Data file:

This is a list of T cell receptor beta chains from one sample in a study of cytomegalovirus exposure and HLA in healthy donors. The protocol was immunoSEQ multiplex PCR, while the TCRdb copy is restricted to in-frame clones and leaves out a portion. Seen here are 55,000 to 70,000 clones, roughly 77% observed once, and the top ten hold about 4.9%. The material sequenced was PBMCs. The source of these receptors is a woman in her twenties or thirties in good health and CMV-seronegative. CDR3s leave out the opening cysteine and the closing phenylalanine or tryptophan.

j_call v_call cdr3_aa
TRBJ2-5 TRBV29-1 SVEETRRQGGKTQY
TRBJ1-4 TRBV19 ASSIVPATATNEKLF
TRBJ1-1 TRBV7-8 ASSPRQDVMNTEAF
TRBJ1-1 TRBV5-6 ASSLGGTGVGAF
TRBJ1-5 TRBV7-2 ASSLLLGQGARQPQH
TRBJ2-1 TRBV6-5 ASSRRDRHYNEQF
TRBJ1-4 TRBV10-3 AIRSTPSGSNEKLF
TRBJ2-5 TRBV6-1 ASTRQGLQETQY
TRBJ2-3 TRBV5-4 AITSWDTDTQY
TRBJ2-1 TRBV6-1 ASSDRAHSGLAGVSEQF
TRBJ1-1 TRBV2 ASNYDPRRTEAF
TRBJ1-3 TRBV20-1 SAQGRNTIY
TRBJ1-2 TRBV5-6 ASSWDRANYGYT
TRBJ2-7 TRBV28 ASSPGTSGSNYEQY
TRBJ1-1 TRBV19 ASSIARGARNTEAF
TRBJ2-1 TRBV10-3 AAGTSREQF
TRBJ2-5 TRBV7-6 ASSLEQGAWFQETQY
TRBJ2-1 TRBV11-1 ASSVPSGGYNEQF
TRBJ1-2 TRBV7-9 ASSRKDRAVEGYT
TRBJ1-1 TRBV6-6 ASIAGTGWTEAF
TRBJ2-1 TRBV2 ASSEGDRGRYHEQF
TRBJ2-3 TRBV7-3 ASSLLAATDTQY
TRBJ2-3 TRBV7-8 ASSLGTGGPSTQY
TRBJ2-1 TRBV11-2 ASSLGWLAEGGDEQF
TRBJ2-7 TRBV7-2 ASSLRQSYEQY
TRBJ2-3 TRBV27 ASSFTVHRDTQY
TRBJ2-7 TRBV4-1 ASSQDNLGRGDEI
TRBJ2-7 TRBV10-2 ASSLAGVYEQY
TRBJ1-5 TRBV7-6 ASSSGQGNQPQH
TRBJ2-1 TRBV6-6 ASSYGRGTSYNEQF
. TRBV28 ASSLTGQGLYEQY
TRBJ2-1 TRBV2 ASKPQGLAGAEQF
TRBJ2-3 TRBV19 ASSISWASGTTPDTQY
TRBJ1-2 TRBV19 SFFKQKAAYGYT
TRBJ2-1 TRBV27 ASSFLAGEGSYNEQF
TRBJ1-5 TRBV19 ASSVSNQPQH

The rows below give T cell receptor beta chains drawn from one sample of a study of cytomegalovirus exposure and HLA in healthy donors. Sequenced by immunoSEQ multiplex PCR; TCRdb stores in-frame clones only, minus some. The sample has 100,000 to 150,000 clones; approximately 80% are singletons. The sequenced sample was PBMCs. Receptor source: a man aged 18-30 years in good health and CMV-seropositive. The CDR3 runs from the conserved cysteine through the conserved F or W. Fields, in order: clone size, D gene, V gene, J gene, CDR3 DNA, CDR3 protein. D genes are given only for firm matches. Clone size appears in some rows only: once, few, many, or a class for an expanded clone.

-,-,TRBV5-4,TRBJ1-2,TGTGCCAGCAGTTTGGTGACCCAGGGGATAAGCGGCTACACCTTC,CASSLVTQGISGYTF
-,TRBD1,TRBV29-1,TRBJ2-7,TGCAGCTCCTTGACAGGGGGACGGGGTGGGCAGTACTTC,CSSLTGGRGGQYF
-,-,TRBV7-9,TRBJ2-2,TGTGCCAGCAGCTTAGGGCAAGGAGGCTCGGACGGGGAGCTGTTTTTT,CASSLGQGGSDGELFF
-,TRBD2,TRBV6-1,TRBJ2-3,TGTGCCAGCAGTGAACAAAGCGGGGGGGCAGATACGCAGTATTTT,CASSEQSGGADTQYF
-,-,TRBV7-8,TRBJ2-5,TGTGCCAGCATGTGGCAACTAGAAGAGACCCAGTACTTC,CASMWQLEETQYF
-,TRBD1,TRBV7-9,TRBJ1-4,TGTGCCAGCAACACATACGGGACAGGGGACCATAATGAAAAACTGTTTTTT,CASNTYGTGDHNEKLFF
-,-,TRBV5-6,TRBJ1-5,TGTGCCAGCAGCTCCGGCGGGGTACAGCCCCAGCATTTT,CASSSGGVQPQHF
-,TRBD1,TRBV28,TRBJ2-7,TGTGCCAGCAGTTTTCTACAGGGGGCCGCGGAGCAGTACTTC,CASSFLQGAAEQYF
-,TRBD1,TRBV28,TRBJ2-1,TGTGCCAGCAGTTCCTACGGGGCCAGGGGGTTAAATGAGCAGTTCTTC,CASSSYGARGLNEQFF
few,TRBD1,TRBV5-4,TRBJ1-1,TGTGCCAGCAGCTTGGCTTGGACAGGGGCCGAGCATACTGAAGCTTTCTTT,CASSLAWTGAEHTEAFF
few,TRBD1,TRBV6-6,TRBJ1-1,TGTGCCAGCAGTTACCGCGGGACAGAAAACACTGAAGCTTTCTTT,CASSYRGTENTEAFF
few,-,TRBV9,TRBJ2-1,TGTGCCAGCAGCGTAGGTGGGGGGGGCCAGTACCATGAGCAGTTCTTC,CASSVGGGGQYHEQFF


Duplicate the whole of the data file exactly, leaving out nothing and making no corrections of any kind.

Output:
This is a list of T cell receptor beta chains from one sample in a study of cytomegalovirus exposure and HLA in healthy donors. The protocol was immunoSEQ multiplex PCR, while the TCRdb copy is restricted to in-frame clones and leaves out a portion. Seen here are 55,000 to 70,000 clones, roughly 77% observed once, and the top ten hold about 4.9%. The material sequenced was PBMCs. The source of these receptors is a woman in her twenties or thirties in good health and CMV-seronegative. CDR3s leave out the opening cysteine and the closing phenylalanine or tryptophan.

j_call v_call cdr3_aa
TRBJ2-5 TRBV29-1 SVEETRRQGGKTQY
TRBJ1-4 TRBV19 ASSIVPATATNEKLF
TRBJ1-1 TRBV7-8 ASSPRQDVMNTEAF
TRBJ1-1 TRBV5-6 ASSLGGTGVGAF
TRBJ1-5 TRBV7-2 ASSLLLGQGARQPQH
TRBJ2-1 TRBV6-5 ASSRRDRHYNEQF
TRBJ1-4 TRBV10-3 AIRSTPSGSNEKLF
TRBJ2-5 TRBV6-1 ASTRQGLQETQY
TRBJ2-3 TRBV5-4 AITSWDTDTQY
TRBJ2-1 TRBV6-1 ASSDRAHSGLAGVSEQF
TRBJ1-1 TRBV2 ASNYDPRRTEAF
TRBJ1-3 TRBV20-1 SAQGRNTIY
TRBJ1-2 TRBV5-6 ASSWDRANYGYT
TRBJ2-7 TRBV28 ASSPGTSGSNYEQY
TRBJ1-1 TRBV19 ASSIARGARNTEAF
TRBJ2-1 TRBV10-3 AAGTSREQF
TRBJ2-5 TRBV7-6 ASSLEQGAWFQETQY
TRBJ2-1 TRBV11-1 ASSVPSGGYNEQF
TRBJ1-2 TRBV7-9 ASSRKDRAVEGYT
TRBJ1-1 TRBV6-6 ASIAGTGWTEAF
TRBJ2-1 TRBV2 ASSEGDRGRYHEQF
TRBJ2-3 TRBV7-3 ASSLLAATDTQY
TRBJ2-3 TRBV7-8 ASSLGTGGPSTQY
TRBJ2-1 TRBV11-2 ASSLGWLAEGGDEQF
TRBJ2-7 TRBV7-2 ASSLRQSYEQY
TRBJ2-3 TRBV27 ASSFTVHRDTQY
TRBJ2-7 TRBV4-1 ASSQDNLGRGDEI
TRBJ2-7 TRBV10-2 ASSLAGVYEQY
TRBJ1-5 TRBV7-6 ASSSGQGNQPQH
TRBJ2-1 TRBV6-6 ASSYGRGTSYNEQF
. TRBV28 ASSLTGQGLYEQY
TRBJ2-1 TRBV2 ASKPQGLAGAEQF
TRBJ2-3 TRBV19 ASSISWASGTTPDTQY
TRBJ1-2 TRBV19 SFFKQKAAYGYT
TRBJ2-1 TRBV27 ASSFLAGEGSYNEQF
TRBJ1-5 TRBV19 ASSVSNQPQH

The rows below give T cell receptor beta chains drawn from one sample of a study of cytomegalovirus exposure and HLA in healthy donors. Sequenced by immunoSEQ multiplex PCR; TCRdb stores in-frame clones only, minus some. The sample has 100,000 to 150,000 clones; approximately 80% are singletons. The sequenced sample was PBMCs. Receptor source: a man aged 18-30 years in good health and CMV-seropositive. The CDR3 runs from the conserved cysteine through the conserved F or W. Fields, in order: clone size, D gene, V gene, J gene, CDR3 DNA, CDR3 protein. D genes are given only for firm matches. Clone size appears in some rows only: once, few, many, or a class for an expanded clone.

-,-,TRBV5-4,TRBJ1-2,TGTGCCAGCAGTTTGGTGACCCAGGGGATAAGCGGCTACACCTTC,CASSLVTQGISGYTF
-,TRBD1,TRBV29-1,TRBJ2-7,TGCAGCTCCTTGACAGGGGGACGGGGTGGGCAGTACTTC,CSSLTGGRGGQYF
-,-,TRBV7-9,TRBJ2-2,TGTGCCAGCAGCTTAGGGCAAGGAGGCTCGGACGGGGAGCTGTTTTTT,CASSLGQGGSDGELFF
-,TRBD2,TRBV6-1,TRBJ2-3,TGTGCCAGCAGTGAACAAAGCGGGGGGGCAGATACGCAGTATTTT,CASSEQSGGADTQYF
-,-,TRBV7-8,TRBJ2-5,TGTGCCAGCATGTGGCAACTAGAAGAGACCCAGTACTTC,CASMWQLEETQYF
-,TRBD1,TRBV7-9,TRBJ1-4,TGTGCCAGCAACACATACGGGACAGGGGACCATAATGAAAAACTGTTTTTT,CASNTYGTGDHNEKLFF
-,-,TRBV5-6,TRBJ1-5,TGTGCCAGCAGCTCCGGCGGGGTACAGCCCCAGCATTTT,CASSSGGVQPQHF
-,TRBD1,TRBV28,TRBJ2-7,TGTGCCAGCAGTTTTCTACAGGGGGCCGCGGAGCAGTACTTC,CASSFLQGAAEQYF
-,TRBD1,TRBV28,TRBJ2-1,TGTGCCAGCAGTTCCTACGGGGCCAGGGGGTTAAATGAGCAGTTCTTC,CASSSYGARGLNEQFF
few,TRBD1,TRBV5-4,TRBJ1-1,TGTGCCAGCAGCTTGGCTTGGACAGGGGCCGAGCATACTGAAGCTTTCTTT,CASSLAWTGAEHTEAFF
few,TRBD1,TRBV6-6,TRBJ1-1,TGTGCCAGCAGTTACCGCGGGACAGAAAACACTGAAGCTTTCTTT,CASSYRGTENTEAFF
few,-,TRBV9,TRBJ2-1,TGTGCCAGCAGCGTAGGTGGGGGGGGCCAGTACCATGAGCAGTTCTTC,CASSVGGGGQYHEQFF